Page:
Democracy Flourishes in Environment of Press Freedom-RSF

By Ruth Nabakwe
Paris, France

The Perspective
Atlanta, Georgia

October 24, 2002

Governments that stifle press freedom in Africa are creating serious stumbling blocks to the growth of democracy in their societies, says Robert Menard, Secretary General of the Paris-based Media Freedom watch group Reporters Sans Frontières (RSF).

Menard made the remarks in an interview Wednesday soon after an award ceremony in Paris to honour four African journalists for excellence and professionalism in their various domains ranging from Radio, written, press to photography and graphics designs.

Sponsored jointly by the RSF and the Radio France International (RFI), the award honours professional journalistic talents from the Francophone African countries and those of the Indian Ocean Rim.

The Prizes were awarded in four categories; best coverage of news from Radio, written press, photography and graphics design.

The President of the Jury, Aminata Traouré, a psychosociologist and former Malian minister of culture and tourism, awarded the prizes to Radio journalist Claude Kyanzu Lokangu of the Democratic Republic of Congo (DRC), Larisse Houssou of Benin’s daily newspaper "Le Point", Rivo Stephanoel Razoarinjatovo of Madagascar’s "New Magazine" as well as Songda Ouedraogo, a graphics designer of Burkina Faso’s monthly magazine "Marabout".

Congolese journalist Lokangu was honoured for a radio report on the financial problems faced by Congolese to bury their dead as a result of widespread poverty, while Larisse Houssou of Benin won the award for his report on forced marriage of young girls in Benin.

Madagascar's photo award winner Razoarinjatovo was honoured for his photographic illustration of child labour in Madagascar that was worsened by extreme poverty according to him.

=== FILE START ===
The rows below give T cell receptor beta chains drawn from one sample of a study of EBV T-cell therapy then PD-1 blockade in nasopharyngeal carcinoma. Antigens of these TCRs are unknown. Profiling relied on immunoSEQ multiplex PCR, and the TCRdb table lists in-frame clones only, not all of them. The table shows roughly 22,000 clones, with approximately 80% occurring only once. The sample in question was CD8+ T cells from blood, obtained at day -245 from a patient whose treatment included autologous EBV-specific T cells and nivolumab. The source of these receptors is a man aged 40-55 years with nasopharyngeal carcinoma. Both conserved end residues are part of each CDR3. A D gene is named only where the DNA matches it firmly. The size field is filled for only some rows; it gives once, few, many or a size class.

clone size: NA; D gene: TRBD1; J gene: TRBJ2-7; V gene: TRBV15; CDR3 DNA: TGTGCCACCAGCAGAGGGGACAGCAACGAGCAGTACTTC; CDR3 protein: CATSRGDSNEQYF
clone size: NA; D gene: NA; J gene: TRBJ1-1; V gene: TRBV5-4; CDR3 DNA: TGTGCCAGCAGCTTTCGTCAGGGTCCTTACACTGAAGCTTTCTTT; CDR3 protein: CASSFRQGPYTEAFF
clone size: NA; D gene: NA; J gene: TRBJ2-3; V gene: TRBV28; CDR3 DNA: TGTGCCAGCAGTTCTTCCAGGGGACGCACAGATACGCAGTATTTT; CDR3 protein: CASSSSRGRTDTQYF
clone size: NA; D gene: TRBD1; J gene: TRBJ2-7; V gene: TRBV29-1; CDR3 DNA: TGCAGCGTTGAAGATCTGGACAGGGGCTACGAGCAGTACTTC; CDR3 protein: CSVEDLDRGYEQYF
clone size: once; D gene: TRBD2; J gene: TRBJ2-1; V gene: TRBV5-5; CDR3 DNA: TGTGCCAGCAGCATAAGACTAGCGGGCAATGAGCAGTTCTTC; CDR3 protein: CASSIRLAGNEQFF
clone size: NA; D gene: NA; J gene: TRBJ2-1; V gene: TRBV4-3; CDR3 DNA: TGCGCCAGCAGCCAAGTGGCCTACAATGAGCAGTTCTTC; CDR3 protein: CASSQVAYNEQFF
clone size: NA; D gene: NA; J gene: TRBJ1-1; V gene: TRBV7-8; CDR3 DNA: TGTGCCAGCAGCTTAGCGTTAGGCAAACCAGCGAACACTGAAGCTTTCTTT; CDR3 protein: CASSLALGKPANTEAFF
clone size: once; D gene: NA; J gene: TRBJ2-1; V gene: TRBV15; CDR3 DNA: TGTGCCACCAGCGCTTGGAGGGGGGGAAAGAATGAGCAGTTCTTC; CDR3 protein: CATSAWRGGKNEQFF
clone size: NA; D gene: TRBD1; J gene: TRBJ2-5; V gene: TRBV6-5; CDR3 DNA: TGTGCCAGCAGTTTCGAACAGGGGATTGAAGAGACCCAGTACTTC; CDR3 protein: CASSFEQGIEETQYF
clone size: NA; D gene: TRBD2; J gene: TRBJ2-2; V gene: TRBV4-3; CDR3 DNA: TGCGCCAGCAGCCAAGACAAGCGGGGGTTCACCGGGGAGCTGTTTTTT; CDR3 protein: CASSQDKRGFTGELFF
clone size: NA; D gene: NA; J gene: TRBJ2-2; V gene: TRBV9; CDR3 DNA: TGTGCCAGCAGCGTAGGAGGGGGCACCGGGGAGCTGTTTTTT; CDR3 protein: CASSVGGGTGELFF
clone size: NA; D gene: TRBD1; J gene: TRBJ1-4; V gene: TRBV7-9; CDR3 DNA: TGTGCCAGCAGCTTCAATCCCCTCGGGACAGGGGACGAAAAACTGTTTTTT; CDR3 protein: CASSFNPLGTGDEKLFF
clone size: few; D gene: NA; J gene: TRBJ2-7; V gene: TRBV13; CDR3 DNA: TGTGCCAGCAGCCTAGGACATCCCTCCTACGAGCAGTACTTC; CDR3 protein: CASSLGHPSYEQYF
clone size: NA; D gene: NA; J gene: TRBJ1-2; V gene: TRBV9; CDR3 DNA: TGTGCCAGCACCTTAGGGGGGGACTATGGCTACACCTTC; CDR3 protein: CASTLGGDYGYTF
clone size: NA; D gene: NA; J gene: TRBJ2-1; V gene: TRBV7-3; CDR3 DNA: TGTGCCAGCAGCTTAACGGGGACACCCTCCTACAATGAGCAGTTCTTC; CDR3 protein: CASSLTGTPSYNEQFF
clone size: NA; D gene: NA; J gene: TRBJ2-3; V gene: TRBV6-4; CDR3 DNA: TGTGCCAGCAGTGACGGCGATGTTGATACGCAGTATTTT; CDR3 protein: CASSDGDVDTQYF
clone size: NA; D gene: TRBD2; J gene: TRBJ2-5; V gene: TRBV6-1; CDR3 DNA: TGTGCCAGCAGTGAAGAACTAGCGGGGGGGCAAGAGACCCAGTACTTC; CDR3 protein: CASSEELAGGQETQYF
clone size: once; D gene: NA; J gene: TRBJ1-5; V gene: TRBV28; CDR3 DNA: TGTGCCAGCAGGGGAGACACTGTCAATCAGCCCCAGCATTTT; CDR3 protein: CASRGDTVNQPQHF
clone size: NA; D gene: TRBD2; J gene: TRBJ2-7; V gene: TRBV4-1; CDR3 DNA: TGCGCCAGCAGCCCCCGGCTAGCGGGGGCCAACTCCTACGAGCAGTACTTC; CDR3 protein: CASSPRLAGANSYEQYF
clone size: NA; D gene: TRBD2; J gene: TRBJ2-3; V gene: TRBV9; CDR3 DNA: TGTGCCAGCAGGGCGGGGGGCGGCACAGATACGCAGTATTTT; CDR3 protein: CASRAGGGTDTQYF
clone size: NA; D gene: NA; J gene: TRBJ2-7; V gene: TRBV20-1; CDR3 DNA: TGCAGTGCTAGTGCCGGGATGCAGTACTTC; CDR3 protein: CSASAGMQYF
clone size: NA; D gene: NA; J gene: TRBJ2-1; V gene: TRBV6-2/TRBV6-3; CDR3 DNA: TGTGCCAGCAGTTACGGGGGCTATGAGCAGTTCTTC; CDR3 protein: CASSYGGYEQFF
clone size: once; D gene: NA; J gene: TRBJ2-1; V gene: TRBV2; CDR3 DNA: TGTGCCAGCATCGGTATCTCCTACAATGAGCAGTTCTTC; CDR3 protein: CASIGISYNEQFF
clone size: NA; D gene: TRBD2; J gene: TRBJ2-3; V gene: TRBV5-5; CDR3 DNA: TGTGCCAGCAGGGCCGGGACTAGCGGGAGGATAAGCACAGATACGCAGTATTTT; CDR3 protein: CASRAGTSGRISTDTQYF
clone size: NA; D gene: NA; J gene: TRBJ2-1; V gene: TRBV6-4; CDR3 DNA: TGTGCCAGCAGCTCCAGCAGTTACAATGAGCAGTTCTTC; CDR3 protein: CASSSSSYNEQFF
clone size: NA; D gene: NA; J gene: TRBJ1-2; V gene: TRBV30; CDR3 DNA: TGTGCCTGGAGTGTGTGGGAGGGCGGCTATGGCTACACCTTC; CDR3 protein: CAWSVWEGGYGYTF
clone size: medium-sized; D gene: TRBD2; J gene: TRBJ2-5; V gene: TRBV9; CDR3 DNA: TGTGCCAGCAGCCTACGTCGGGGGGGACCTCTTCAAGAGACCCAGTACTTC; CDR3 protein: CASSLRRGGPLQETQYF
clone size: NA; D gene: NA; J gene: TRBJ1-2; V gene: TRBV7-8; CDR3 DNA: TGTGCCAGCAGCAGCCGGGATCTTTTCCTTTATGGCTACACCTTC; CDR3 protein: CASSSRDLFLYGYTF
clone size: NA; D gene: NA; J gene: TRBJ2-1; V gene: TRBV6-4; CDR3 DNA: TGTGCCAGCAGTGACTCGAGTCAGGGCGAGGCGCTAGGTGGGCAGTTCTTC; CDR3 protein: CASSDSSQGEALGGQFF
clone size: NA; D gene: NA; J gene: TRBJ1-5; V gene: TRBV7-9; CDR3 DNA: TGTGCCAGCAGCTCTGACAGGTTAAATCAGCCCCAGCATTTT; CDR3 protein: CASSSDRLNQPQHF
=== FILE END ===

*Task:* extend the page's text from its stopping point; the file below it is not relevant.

Burkina Faso's graphic designer Songda was honoured for his graphic design of the so called ‘’Youpgon mass grave’’ in neighbouring Cote d’Ivoire which was discovered during the height of political tensions in the country soon after President Laurent Gbagbo came to power

RSF secretary general Robert Menard said the awards were expected to recognise talent in African journalists who often demonstrated courage despite an environment where governments stifled the free flow of information.

Menard expressed concern saying African governments' attempts to stifle press freedom was detrimental to their people as such tendencies made their societies lack access to different sources of information leaving room for the circulation of rumours, disinformation and false information.

Menard cited Cote d'Ivoire where several international Media organizations including RFI, BBC, French TV5 and Africa No One radio were chopped off the air in Abidjan leaving Ivorian people with limited access to alternative news sources.

"Governments in Africa should not declare that they were committed to human rights, democracy, civil rights but at the same time attack the Media, there is no way democracy can grow without a free press," Menard warned.

His remarks were shared by the President, Director General of Radio France International Jean Paul Cluzel who recognised the difficult conditions under which African journalists worked.

"African journalists do a very good job in very difficult conditions, they earn low salaries, work in a difficult political environment and sometimes they work at the cost of their freedom and even their lives," he said.

For Cluzel, it was imperative that endowed Media institutions such as Radio France International in collaboration with other international organs concerned about the growth of a free Press worldwide such as RSF, combined efforts to help promote journalistic talent in Africa.

"It would be a real pity if we did not do it," he added

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